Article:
Cite this ArticleCrossMarkPublonsHarvard Library HOLLISGrowKudosResearchGateBase SearchOAI PMHAcademic MicrosoftScilitSemantic ScholarUniversite de ParisUW LibrariesSJSU King LibrarySJSU King LibraryNUS LibraryMcGillDET KGL BIBLiOTEKJCU DiscoveryUniversidad De LimaWorldCatVU on WorldCat

Cognitive Impairment in Renal Replacement Therapy: Comparison between Methods

Published on: 29th January, 2024

Cognitive impairment (CI) can be defined as a clinical syndrome characterized by a decline in at least two of several domains of cognitive function. Chronic kidney disease (CKD) is an independent risk factor for cognitive decline, and the prevalence in patients with end-stage renal disease is estimated at 50% - 80%. However, it appears that CI in patients on renal replacement therapy (RRT) may be underdiagnosed. In this cross-sectional study, 33 patients on Peritoneal Dialysis from the AOU Federico II were recruited, and matched by sex, age, and dialysis age to 33 patients on Hemodialysis and 33 controls belonging to healthy volunteers. The total 66 patients and their 33 controls were assessed for cognitive function using the Cognitive Reserve Index Questionnaire (CRIq) test. Between PD and HD patients, a statistically significant difference emerged in all subscores and in the total CRI. Between PD patients and controls, a statistically significant difference emerged in education, CRI- CRI-leisure time, and the total CRI. Therefore, CI may occur in patients undergoing PD earlier and with a greater frequency than in the general population, but with a lower incidence than in patients on HD. These considerations should be communicated to patients when they are educated about different replacement methods.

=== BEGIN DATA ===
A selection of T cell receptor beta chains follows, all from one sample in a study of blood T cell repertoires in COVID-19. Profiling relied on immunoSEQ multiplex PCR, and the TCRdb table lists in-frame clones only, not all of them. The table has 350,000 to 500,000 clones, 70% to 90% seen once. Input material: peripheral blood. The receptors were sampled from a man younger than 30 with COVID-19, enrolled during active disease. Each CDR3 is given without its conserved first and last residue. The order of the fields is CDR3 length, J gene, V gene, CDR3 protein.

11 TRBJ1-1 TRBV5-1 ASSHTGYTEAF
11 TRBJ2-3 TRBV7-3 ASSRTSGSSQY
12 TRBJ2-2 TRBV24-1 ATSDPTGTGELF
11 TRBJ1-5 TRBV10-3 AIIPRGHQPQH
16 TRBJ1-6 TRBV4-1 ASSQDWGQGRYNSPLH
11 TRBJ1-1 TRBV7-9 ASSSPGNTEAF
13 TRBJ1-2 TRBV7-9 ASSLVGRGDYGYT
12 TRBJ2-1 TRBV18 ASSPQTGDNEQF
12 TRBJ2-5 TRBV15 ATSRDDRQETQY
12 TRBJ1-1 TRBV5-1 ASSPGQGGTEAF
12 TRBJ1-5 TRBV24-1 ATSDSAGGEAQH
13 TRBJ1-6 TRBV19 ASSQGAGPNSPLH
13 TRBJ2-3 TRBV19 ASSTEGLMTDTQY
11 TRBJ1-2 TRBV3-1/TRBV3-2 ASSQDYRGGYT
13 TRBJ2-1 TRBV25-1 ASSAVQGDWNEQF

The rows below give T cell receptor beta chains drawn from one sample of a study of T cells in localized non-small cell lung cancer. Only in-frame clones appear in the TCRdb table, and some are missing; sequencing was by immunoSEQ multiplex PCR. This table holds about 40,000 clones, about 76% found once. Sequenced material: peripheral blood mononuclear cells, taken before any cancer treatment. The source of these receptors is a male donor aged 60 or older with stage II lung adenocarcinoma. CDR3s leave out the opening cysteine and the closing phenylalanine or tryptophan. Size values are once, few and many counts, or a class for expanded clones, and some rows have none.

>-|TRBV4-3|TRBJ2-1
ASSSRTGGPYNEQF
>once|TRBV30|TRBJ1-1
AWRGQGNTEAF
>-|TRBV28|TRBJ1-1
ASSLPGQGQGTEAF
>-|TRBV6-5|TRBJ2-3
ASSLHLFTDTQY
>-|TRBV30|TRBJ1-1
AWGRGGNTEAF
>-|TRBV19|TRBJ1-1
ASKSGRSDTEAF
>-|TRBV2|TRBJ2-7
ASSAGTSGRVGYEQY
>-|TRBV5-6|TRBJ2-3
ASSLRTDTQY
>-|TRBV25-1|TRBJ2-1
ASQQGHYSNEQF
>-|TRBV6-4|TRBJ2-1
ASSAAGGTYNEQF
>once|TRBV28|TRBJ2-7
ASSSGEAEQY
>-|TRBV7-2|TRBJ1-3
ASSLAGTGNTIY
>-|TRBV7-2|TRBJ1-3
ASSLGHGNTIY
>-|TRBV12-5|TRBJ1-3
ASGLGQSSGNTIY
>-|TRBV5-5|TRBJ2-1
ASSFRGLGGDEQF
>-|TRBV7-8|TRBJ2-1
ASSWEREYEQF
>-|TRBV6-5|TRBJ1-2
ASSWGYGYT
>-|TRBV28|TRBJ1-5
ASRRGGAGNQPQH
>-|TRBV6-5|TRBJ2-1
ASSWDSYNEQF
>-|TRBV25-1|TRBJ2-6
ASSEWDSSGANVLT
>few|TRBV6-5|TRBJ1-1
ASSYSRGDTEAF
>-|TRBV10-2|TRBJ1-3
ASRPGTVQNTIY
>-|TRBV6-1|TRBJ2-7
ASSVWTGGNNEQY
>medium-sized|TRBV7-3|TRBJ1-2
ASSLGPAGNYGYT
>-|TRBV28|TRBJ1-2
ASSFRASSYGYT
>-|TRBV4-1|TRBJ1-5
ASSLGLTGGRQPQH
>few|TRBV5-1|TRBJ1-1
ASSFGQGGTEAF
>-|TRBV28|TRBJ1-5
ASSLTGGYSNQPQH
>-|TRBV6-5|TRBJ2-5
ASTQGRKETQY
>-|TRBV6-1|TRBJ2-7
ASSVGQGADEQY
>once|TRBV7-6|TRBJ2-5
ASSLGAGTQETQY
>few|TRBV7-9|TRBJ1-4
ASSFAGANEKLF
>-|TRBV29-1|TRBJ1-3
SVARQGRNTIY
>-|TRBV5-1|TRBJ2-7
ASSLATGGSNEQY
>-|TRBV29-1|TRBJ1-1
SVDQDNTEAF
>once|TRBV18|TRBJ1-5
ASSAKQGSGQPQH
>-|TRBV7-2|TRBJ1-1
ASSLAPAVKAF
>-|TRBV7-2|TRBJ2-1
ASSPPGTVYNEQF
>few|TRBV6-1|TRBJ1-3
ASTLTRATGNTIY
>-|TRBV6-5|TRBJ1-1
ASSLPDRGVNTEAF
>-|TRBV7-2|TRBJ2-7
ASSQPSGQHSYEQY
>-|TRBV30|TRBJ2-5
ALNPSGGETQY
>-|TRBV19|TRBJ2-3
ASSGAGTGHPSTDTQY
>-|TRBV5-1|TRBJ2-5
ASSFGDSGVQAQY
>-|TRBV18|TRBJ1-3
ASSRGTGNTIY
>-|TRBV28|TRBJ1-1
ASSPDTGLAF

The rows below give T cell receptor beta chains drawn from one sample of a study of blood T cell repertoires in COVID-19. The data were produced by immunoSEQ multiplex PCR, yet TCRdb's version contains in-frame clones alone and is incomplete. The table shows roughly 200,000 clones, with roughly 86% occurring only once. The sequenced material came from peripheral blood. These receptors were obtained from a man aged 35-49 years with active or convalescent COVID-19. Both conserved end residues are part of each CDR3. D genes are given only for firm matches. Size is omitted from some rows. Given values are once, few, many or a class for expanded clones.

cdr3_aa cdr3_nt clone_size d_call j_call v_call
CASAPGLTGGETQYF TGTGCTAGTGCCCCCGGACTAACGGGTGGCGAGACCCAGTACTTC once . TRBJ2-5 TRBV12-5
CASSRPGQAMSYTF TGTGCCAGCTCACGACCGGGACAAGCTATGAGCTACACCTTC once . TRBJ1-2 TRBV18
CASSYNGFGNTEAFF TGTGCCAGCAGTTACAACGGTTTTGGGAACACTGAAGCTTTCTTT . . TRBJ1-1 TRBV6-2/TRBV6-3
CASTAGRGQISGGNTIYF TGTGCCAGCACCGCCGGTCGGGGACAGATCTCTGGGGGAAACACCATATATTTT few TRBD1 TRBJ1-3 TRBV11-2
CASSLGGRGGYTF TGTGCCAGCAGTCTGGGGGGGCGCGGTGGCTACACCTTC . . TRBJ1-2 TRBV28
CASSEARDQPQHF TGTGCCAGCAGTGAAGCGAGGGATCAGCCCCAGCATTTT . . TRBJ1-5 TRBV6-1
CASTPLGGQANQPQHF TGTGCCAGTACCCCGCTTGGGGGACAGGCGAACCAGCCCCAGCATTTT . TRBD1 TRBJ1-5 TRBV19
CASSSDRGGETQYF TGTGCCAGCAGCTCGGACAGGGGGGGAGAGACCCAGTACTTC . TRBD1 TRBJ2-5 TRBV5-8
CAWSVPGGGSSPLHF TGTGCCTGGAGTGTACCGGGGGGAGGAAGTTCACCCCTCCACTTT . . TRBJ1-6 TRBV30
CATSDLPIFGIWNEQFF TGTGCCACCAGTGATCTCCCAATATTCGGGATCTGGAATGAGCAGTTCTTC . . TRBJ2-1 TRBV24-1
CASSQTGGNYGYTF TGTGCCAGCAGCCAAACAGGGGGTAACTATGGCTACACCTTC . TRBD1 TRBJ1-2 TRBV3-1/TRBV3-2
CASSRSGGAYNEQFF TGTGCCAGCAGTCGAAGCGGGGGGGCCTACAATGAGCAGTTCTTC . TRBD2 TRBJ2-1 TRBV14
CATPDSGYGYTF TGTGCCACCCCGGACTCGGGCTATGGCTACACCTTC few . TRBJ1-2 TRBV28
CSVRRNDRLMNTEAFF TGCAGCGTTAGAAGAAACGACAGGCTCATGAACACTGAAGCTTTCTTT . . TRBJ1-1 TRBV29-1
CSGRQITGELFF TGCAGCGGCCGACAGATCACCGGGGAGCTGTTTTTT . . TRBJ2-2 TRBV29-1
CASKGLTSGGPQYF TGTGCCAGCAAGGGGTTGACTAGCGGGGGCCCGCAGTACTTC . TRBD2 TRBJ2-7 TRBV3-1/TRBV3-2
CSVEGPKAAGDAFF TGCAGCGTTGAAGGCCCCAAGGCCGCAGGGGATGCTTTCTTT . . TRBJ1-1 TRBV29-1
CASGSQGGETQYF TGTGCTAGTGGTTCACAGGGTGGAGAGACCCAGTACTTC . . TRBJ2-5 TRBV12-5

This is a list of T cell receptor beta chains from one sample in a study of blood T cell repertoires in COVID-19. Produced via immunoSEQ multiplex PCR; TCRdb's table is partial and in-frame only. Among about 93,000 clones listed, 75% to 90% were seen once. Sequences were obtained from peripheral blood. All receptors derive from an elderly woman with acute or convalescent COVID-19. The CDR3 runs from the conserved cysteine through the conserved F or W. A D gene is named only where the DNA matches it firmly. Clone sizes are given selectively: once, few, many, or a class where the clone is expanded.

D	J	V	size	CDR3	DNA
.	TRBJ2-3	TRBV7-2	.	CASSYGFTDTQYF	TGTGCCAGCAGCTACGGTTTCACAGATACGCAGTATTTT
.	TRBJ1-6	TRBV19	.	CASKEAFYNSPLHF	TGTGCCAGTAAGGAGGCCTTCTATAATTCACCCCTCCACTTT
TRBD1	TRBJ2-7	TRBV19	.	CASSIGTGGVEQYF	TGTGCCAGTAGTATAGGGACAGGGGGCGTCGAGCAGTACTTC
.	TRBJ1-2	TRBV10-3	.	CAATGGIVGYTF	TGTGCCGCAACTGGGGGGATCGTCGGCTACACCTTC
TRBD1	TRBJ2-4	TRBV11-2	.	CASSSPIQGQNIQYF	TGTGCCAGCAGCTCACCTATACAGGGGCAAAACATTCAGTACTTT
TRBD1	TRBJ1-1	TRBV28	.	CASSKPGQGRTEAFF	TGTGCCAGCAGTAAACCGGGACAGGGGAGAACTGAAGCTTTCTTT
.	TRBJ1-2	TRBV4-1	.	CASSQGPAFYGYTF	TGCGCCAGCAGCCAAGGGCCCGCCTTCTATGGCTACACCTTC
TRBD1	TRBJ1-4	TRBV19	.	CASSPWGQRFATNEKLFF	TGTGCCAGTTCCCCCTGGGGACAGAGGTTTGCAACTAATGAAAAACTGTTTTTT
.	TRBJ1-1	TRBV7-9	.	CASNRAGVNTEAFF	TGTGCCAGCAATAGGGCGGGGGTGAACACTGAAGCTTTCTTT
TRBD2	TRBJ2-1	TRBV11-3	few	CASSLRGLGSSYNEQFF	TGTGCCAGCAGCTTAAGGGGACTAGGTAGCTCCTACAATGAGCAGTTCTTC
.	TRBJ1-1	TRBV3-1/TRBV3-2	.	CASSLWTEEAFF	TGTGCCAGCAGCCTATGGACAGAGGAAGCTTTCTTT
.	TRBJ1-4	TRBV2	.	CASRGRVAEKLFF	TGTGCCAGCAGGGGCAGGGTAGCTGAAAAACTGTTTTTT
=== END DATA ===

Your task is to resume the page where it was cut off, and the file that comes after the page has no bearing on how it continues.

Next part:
Cite this ArticleCrossMarkPublonsHarvard Library HOLLISGrowKudosResearchGateBase SearchOAI PMHAcademic MicrosoftScilitSemantic ScholarUniversite de ParisUW LibrariesSJSU King LibrarySJSU King LibraryNUS LibraryMcGillDET KGL BIBLiOTEKJCU DiscoveryUniversidad De LimaWorldCatVU on WorldCat
Help ?